Should You Lease a Car or Buy New?
Shhhh. Don't tell anyone where you heard this.
Automotive journalists aren't ever supposed to say something like this, so lean in close: maybe you shouldn't buy a new car right now.
What? With gas prices spiking, shouldn't you be looking to trade down for something more fuel-efficient? Shouldn't you consider the carmakers' employee pricing deals or clearance events? We've all seen the stories about record low auto sales this year. Isn't this a buyer's market?
Well, yes. Those are all reasonable arguments. But you still might not want to buy a new car. Hold onto what you have for as long as possible -- and if you absolutely must replace your daily driver, consider leasing a new car while you still can. It could be easier to buy the perfect new car in a few years than to buy now, and a good lease on a 2009 could give you the freedom to do that.
Why Leasing Makes Sense
#1: You don't want to be stuck with a 2009 car in 2014
Because the design process for a new car takes about two to three years, the new 2009 model-year cars reaching dealership lots this fall were conceived on drawing boards in 2005 or 2006, when gas prices were just over two dollars a gallon. These cars weren't designed for a world of four-dollars-a-gallon gas. Cars that fit today's reality are still in the design stages and coming to dealerships in 2010 or later.
The smallest car Ford could sell you today (a 2008 Focus) would net an EPA-estimated combined fuel economy rating of 28 mpg. The most fuel-efficient mass-produced car on the road today, the 2008 Toyota Prius, is rated for 46.
But in just a year or two, you'll see a much more impressive set of stickers on new car windows. Ford could sell you a Fiesta, a subcompact that wowed the automotive press at the Geneva Motor Show last spring and reportedly gets almost 40 mpg. According to Toyota engineers, the next generation of the Prius could win an EPA rating of 94 mpg.
According to the U.S. Department of Transportation, the average new car buyer will hold onto their purchase for eight years. Edmunds estimates that the term of the average new car loan has stretched to over 62 months. So if you were to buy a 2009 model-year car, you'd probably be paying for it until 2014 and driving it until 2016 -- when automakers will have had years to improve on the already-impressive fuel economy numbers of 2010 models.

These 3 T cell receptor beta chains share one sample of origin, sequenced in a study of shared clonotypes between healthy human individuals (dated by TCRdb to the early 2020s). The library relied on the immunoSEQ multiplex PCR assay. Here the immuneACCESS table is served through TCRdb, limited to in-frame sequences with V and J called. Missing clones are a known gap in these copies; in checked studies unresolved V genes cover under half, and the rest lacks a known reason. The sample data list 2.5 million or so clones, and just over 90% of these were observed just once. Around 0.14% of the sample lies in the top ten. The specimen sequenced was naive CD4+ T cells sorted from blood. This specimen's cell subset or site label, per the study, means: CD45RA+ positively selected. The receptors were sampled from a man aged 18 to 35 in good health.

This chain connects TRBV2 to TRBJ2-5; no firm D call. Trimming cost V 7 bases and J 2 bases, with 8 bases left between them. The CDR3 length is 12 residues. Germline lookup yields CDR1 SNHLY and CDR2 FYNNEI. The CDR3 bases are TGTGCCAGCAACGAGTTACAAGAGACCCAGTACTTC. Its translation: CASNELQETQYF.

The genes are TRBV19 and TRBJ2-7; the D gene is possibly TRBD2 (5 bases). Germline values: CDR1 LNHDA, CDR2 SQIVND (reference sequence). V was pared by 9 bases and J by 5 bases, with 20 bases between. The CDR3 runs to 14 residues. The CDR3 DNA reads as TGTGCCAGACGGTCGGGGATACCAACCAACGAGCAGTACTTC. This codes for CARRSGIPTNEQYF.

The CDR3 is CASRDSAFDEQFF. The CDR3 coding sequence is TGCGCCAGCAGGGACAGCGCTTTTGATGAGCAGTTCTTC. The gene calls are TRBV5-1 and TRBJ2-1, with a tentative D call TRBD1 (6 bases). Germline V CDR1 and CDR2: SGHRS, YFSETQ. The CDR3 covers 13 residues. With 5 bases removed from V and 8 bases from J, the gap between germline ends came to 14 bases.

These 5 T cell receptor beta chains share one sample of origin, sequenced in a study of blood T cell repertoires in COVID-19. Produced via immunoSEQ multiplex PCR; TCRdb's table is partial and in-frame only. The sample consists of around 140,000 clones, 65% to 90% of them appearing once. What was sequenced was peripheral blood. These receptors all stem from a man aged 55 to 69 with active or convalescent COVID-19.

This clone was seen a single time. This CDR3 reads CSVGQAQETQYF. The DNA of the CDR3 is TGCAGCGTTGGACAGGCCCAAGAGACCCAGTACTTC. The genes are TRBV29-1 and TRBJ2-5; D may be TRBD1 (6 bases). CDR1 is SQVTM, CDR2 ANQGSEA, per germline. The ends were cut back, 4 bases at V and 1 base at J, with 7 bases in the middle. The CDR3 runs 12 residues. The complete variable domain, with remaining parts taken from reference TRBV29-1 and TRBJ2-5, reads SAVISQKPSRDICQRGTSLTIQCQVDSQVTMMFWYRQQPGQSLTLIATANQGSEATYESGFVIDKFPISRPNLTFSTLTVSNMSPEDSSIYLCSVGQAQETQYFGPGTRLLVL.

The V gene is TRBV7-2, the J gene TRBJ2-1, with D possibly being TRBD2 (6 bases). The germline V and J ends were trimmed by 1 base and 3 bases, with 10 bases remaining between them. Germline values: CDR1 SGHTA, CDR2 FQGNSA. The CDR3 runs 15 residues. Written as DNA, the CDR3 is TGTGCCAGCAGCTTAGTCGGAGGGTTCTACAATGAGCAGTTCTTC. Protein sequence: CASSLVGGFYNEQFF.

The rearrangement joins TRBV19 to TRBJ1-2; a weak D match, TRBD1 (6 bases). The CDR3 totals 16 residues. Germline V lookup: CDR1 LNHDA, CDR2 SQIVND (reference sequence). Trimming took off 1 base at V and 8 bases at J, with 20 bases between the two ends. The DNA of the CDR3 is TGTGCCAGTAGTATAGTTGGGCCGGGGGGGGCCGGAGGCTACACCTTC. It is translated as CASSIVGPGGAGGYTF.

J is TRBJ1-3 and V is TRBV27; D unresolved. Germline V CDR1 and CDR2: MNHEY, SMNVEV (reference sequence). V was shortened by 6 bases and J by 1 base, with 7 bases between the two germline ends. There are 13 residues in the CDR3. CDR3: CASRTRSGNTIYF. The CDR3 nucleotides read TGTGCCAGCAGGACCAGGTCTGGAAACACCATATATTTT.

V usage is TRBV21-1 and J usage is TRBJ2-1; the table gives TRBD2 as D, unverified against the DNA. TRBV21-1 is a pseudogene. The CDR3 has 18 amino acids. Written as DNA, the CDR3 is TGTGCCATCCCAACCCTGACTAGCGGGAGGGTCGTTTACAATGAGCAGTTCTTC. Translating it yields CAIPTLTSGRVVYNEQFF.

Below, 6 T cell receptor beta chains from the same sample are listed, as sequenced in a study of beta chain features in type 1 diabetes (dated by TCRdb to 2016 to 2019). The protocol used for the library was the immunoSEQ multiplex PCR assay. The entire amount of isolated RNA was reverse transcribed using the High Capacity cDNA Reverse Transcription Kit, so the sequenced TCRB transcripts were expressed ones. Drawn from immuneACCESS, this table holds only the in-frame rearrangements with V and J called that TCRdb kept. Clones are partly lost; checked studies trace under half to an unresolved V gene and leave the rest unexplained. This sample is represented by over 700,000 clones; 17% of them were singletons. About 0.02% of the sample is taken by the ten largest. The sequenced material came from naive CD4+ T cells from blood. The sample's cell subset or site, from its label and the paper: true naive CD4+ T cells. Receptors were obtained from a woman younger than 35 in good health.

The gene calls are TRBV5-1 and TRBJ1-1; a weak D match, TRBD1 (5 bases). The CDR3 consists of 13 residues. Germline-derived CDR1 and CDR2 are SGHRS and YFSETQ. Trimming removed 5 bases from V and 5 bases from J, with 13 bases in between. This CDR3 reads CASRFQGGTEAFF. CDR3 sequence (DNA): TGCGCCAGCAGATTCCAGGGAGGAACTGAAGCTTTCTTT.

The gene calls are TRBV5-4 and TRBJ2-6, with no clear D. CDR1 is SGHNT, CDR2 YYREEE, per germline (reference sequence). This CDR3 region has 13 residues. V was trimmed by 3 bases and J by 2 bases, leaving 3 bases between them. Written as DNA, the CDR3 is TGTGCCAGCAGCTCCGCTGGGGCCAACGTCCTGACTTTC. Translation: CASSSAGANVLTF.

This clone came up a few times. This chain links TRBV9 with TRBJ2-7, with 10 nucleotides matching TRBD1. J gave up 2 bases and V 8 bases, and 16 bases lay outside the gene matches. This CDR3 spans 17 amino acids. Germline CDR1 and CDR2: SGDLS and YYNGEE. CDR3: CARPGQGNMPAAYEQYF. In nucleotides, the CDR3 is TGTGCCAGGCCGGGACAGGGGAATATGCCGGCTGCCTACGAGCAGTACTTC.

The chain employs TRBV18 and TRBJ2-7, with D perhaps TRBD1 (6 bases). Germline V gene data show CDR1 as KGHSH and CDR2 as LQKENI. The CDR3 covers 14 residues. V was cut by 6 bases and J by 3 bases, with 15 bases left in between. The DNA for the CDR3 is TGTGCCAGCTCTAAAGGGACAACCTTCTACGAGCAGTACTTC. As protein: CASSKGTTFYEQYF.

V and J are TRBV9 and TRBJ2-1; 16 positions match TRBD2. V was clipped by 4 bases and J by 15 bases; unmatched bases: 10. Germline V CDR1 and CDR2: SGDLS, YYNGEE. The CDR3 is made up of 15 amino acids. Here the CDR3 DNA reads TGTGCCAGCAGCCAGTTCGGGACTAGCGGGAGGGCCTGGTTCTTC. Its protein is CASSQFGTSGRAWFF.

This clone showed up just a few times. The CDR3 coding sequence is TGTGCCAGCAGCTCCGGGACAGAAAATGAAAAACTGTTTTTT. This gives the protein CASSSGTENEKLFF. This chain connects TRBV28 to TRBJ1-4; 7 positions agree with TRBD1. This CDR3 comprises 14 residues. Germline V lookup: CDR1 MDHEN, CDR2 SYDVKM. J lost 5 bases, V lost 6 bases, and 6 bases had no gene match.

Oh, and when you decide to get rid of that 2009 car at last, you'll be left trying to sell an old car with poor fuel economy in a market that long ago passed it by. Most leases, on the other hand, last three years. Lease a 2009 today, and in late 2011 you'll be able to give it back to the dealer and get one of those post-2010 cars.
#2: Leasing protects you from unexpected depreciation
Millions of drivers who bought SUVs in the world of cheaper gas have learned a harsh truth this year: depreciation is a big risk. SUVs have lost value much quicker than anyone predicted, thanks to soaring gas prices. Some dealerships won't even accept SUVs as trade-ins anymore, and owners hoping to sell them on the private market are forced to accept offers thousands of dollars below what they thought the car would be worth.
Those who leased an SUV, however, are just handing their headaches back to dealers and walking away scot-free. In fact, Ford -- one of the most successful SUV manufacturers in recent years -- has lost $2.1 billion on returned trucks and SUVs in the first half of 2008 alone. When customers turn in the vehicles, their residual value is much lower than the company had expected -- and Ford Credit eats the difference.
#3: This may be your last chance to lease
In 2004, GM made more money leasing cars than selling them. But today those numbers have completely flip-flopped. Leases are proving to be a huge risk for automakers -- a risk they may not take much longer.
On July 27, Chrysler Financial announced it would stop offering leases altogether. Two days after Chrysler's decision, GMAC, North America's biggest auto lender, announced an end to lease incentives in Canada. GM hasn't followed suit in the U.S. yet. All the General will tell its dealers, so far, is that it won't stop offering leases for now. Long term, they make no promises.
Ford, after announcing that jaw-dropping loss on leased vehicles, didn't stop offering leases. They simply raised the payments on many leases so that they make little sense for buyers.
But some automakers -- particularly the imports -- still offer favorable lease deals. And if you need a new car this year, it might make sense to get into one of those leases now, return the car in three years and then think about buying.
Why You Might Buy Now Anyway
Leasing has two major drawbacks. The first is mileage limits. If you're going to exceed them, a lease won't make sense for you. But with Americans driving fewer miles than ever before as we look to save on gas, agreeing to a mileage limit would make sense for many of us. At $4 a gallon, we're not going to drive more than we have to, anyway.
The second drawback is that the payments never end. Provided they hold onto it long enough, a buyer will eventually own a car without making payments on it. A lessee never will. In the long run, it often makes more sense to buy and hold onto a vehicle for as long as possible.
Whether you buy or lease, make sure you get the most for you money. Take advantage of any rebates, incentives and other promotions, and negotiate from a strong position by having multiple dealers compete for your business: